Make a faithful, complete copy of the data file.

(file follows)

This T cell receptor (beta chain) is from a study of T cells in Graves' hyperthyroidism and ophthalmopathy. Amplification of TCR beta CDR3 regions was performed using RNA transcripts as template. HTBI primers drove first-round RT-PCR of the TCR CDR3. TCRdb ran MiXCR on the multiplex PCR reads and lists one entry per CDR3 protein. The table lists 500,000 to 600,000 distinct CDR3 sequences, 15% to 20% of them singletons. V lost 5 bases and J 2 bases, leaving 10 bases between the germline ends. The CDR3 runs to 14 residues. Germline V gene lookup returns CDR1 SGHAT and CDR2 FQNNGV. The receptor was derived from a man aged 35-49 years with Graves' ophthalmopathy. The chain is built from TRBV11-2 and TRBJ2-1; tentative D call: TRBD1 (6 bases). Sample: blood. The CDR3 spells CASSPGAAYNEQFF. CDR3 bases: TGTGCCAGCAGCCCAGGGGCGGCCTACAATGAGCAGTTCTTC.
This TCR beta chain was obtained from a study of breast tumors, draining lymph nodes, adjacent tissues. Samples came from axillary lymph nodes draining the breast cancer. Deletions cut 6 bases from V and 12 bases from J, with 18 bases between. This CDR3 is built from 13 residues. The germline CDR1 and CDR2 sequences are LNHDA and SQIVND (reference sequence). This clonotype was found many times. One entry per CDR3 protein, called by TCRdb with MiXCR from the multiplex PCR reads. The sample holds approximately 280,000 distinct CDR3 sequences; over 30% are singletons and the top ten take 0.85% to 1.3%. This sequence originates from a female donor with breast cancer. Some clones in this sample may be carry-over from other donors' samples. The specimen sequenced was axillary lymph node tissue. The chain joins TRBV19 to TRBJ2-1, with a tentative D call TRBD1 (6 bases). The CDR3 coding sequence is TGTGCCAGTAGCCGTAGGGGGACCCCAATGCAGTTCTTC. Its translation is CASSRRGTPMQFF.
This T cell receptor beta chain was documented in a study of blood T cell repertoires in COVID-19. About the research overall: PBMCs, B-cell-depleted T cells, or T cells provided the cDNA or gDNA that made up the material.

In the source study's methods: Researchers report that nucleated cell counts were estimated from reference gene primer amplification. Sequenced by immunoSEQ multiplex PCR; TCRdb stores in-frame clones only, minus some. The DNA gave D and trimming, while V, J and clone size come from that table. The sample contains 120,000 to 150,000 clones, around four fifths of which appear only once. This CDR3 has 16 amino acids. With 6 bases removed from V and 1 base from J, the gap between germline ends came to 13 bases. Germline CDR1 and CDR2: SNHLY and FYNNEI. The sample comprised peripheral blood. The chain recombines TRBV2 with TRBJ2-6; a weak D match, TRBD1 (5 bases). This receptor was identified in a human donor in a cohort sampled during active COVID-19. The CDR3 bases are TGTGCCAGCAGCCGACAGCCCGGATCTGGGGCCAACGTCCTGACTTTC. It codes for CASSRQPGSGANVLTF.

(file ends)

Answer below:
This T cell receptor (beta chain) is from a study of T cells in Graves' hyperthyroidism and ophthalmopathy. Amplification of TCR beta CDR3 regions was performed using RNA transcripts as template. HTBI primers drove first-round RT-PCR of the TCR CDR3. TCRdb ran MiXCR on the multiplex PCR reads and lists one entry per CDR3 protein. The table lists 500,000 to 600,000 distinct CDR3 sequences, 15% to 20% of them singletons. V lost 5 bases and J 2 bases, leaving 10 bases between the germline ends. The CDR3 runs to 14 residues. Germline V gene lookup returns CDR1 SGHAT and CDR2 FQNNGV. The receptor was derived from a man aged 35-49 years with Graves' ophthalmopathy. The chain is built from TRBV11-2 and TRBJ2-1; tentative D call: TRBD1 (6 bases). Sample: blood. The CDR3 spells CASSPGAAYNEQFF. CDR3 bases: TGTGCCAGCAGCCCAGGGGCGGCCTACAATGAGCAGTTCTTC.
This TCR beta chain was obtained from a study of breast tumors, draining lymph nodes, adjacent tissues. Samples came from axillary lymph nodes draining the breast cancer. Deletions cut 6 bases from V and 12 bases from J, with 18 bases between. This CDR3 is built from 13 residues. The germline CDR1 and CDR2 sequences are LNHDA and SQIVND (reference sequence). This clonotype was found many times. One entry per CDR3 protein, called by TCRdb with MiXCR from the multiplex PCR reads. The sample holds approximately 280,000 distinct CDR3 sequences; over 30% are singletons and the top ten take 0.85% to 1.3%. This sequence originates from a female donor with breast cancer. Some clones in this sample may be carry-over from other donors' samples. The specimen sequenced was axillary lymph node tissue. The chain joins TRBV19 to TRBJ2-1, with a tentative D call TRBD1 (6 bases). The CDR3 coding sequence is TGTGCCAGTAGCCGTAGGGGGACCCCAATGCAGTTCTTC. Its translation is CASSRRGTPMQFF.
This T cell receptor beta chain was documented in a study of blood T cell repertoires in COVID-19. About the research overall: PBMCs, B-cell-depleted T cells, or T cells provided the cDNA or gDNA that made up the material.

In the source study's methods: Researchers report that nucleated cell counts were estimated from reference gene primer amplification. Sequenced by immunoSEQ multiplex PCR; TCRdb stores in-frame clones only, minus some. The DNA gave D and trimming, while V, J and clone size come from that table. The sample contains 120,000 to 150,000 clones, around four fifths of which appear only once. This CDR3 has 16 amino acids. With 6 bases removed from V and 1 base from J, the gap between germline ends came to 13 bases. Germline CDR1 and CDR2: SNHLY and FYNNEI. The sample comprised peripheral blood. The chain recombines TRBV2 with TRBJ2-6; a weak D match, TRBD1 (5 bases). This receptor was identified in a human donor in a cohort sampled during active COVID-19. The CDR3 bases are TGTGCCAGCAGCCGACAGCCCGGATCTGGGGCCAACGTCCTGACTTTC. It codes for CASSRQPGSGANVLTF.